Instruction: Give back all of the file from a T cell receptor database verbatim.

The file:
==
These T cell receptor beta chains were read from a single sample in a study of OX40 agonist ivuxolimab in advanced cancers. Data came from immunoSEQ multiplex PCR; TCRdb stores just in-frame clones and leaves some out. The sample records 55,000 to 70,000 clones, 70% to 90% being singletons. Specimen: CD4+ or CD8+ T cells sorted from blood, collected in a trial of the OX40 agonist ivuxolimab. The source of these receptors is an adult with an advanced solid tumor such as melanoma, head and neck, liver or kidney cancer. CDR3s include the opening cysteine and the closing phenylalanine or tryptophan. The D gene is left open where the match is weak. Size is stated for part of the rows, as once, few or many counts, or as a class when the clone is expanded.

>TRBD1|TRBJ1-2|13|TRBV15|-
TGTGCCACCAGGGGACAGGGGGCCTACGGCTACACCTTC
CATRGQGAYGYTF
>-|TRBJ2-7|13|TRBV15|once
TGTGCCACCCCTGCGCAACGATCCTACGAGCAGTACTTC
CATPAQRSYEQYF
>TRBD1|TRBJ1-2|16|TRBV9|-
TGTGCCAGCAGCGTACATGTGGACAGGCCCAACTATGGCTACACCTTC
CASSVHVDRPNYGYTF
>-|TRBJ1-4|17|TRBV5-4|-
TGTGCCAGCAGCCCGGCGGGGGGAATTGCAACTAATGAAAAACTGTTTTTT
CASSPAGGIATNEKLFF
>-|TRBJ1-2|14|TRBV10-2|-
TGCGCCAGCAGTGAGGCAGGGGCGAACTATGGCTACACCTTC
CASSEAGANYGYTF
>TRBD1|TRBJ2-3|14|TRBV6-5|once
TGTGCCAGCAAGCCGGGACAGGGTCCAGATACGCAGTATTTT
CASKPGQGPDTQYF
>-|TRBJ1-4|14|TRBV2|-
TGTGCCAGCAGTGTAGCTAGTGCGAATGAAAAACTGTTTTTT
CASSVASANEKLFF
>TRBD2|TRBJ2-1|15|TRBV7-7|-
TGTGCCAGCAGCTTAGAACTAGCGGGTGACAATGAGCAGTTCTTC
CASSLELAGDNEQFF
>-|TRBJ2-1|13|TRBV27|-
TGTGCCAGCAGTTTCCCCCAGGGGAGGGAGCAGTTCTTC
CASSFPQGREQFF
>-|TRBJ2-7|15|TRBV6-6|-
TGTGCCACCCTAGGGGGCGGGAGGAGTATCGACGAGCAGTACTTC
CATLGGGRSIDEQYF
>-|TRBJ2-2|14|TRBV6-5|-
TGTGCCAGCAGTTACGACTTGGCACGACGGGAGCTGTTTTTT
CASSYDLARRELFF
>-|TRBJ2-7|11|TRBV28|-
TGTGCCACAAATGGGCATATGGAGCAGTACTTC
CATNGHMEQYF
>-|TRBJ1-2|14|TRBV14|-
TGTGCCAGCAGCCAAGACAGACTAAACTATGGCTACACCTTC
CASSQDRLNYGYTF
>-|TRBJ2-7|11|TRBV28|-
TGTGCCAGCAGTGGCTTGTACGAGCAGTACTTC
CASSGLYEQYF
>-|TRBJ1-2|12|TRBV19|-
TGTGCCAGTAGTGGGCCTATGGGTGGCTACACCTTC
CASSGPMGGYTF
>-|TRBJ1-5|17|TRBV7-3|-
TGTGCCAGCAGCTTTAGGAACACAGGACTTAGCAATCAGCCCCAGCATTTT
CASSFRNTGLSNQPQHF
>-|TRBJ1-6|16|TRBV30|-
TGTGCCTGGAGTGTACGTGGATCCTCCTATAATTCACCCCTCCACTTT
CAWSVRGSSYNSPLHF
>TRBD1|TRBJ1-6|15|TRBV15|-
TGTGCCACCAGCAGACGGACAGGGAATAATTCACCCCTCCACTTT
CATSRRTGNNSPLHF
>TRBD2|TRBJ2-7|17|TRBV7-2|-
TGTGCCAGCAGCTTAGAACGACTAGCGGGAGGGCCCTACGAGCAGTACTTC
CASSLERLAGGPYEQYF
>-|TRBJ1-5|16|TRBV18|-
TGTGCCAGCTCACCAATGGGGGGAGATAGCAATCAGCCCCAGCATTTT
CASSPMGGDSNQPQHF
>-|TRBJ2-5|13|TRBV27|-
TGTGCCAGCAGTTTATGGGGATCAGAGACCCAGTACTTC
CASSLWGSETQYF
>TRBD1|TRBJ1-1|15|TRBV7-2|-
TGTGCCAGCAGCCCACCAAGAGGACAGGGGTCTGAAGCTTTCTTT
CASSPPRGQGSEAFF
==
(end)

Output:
These T cell receptor beta chains were read from a single sample in a study of OX40 agonist ivuxolimab in advanced cancers. Data came from immunoSEQ multiplex PCR; TCRdb stores just in-frame clones and leaves some out. The sample records 55,000 to 70,000 clones, 70% to 90% being singletons. Specimen: CD4+ or CD8+ T cells sorted from blood, collected in a trial of the OX40 agonist ivuxolimab. The source of these receptors is an adult with an advanced solid tumor such as melanoma, head and neck, liver or kidney cancer. CDR3s include the opening cysteine and the closing phenylalanine or tryptophan. The D gene is left open where the match is weak. Size is stated for part of the rows, as once, few or many counts, or as a class when the clone is expanded.

>TRBD1|TRBJ1-2|13|TRBV15|-
TGTGCCACCAGGGGACAGGGGGCCTACGGCTACACCTTC
CATRGQGAYGYTF
>-|TRBJ2-7|13|TRBV15|once
TGTGCCACCCCTGCGCAACGATCCTACGAGCAGTACTTC
CATPAQRSYEQYF
>TRBD1|TRBJ1-2|16|TRBV9|-
TGTGCCAGCAGCGTACATGTGGACAGGCCCAACTATGGCTACACCTTC
CASSVHVDRPNYGYTF
>-|TRBJ1-4|17|TRBV5-4|-
TGTGCCAGCAGCCCGGCGGGGGGAATTGCAACTAATGAAAAACTGTTTTTT
CASSPAGGIATNEKLFF
>-|TRBJ1-2|14|TRBV10-2|-
TGCGCCAGCAGTGAGGCAGGGGCGAACTATGGCTACACCTTC
CASSEAGANYGYTF
>TRBD1|TRBJ2-3|14|TRBV6-5|once
TGTGCCAGCAAGCCGGGACAGGGTCCAGATACGCAGTATTTT
CASKPGQGPDTQYF
>-|TRBJ1-4|14|TRBV2|-
TGTGCCAGCAGTGTAGCTAGTGCGAATGAAAAACTGTTTTTT
CASSVASANEKLFF
>TRBD2|TRBJ2-1|15|TRBV7-7|-
TGTGCCAGCAGCTTAGAACTAGCGGGTGACAATGAGCAGTTCTTC
CASSLELAGDNEQFF
>-|TRBJ2-1|13|TRBV27|-
TGTGCCAGCAGTTTCCCCCAGGGGAGGGAGCAGTTCTTC
CASSFPQGREQFF
>-|TRBJ2-7|15|TRBV6-6|-
TGTGCCACCCTAGGGGGCGGGAGGAGTATCGACGAGCAGTACTTC
CATLGGGRSIDEQYF
>-|TRBJ2-2|14|TRBV6-5|-
TGTGCCAGCAGTTACGACTTGGCACGACGGGAGCTGTTTTTT
CASSYDLARRELFF
>-|TRBJ2-7|11|TRBV28|-
TGTGCCACAAATGGGCATATGGAGCAGTACTTC
CATNGHMEQYF
>-|TRBJ1-2|14|TRBV14|-
TGTGCCAGCAGCCAAGACAGACTAAACTATGGCTACACCTTC
CASSQDRLNYGYTF
>-|TRBJ2-7|11|TRBV28|-
TGTGCCAGCAGTGGCTTGTACGAGCAGTACTTC
CASSGLYEQYF
>-|TRBJ1-2|12|TRBV19|-
TGTGCCAGTAGTGGGCCTATGGGTGGCTACACCTTC
CASSGPMGGYTF
>-|TRBJ1-5|17|TRBV7-3|-
TGTGCCAGCAGCTTTAGGAACACAGGACTTAGCAATCAGCCCCAGCATTTT
CASSFRNTGLSNQPQHF
>-|TRBJ1-6|16|TRBV30|-
TGTGCCTGGAGTGTACGTGGATCCTCCTATAATTCACCCCTCCACTTT
CAWSVRGSSYNSPLHF
>TRBD1|TRBJ1-6|15|TRBV15|-
TGTGCCACCAGCAGACGGACAGGGAATAATTCACCCCTCCACTTT
CATSRRTGNNSPLHF
>TRBD2|TRBJ2-7|17|TRBV7-2|-
TGTGCCAGCAGCTTAGAACGACTAGCGGGAGGGCCCTACGAGCAGTACTTC
CASSLERLAGGPYEQYF
>-|TRBJ1-5|16|TRBV18|-
TGTGCCAGCTCACCAATGGGGGGAGATAGCAATCAGCCCCAGCATTTT
CASSPMGGDSNQPQHF
>-|TRBJ2-5|13|TRBV27|-
TGTGCCAGCAGTTTATGGGGATCAGAGACCCAGTACTTC
CASSLWGSETQYF
>TRBD1|TRBJ1-1|15|TRBV7-2|-
TGTGCCAGCAGCCCACCAAGAGGACAGGGGTCTGAAGCTTTCTTT
CASSPPRGQGSEAFF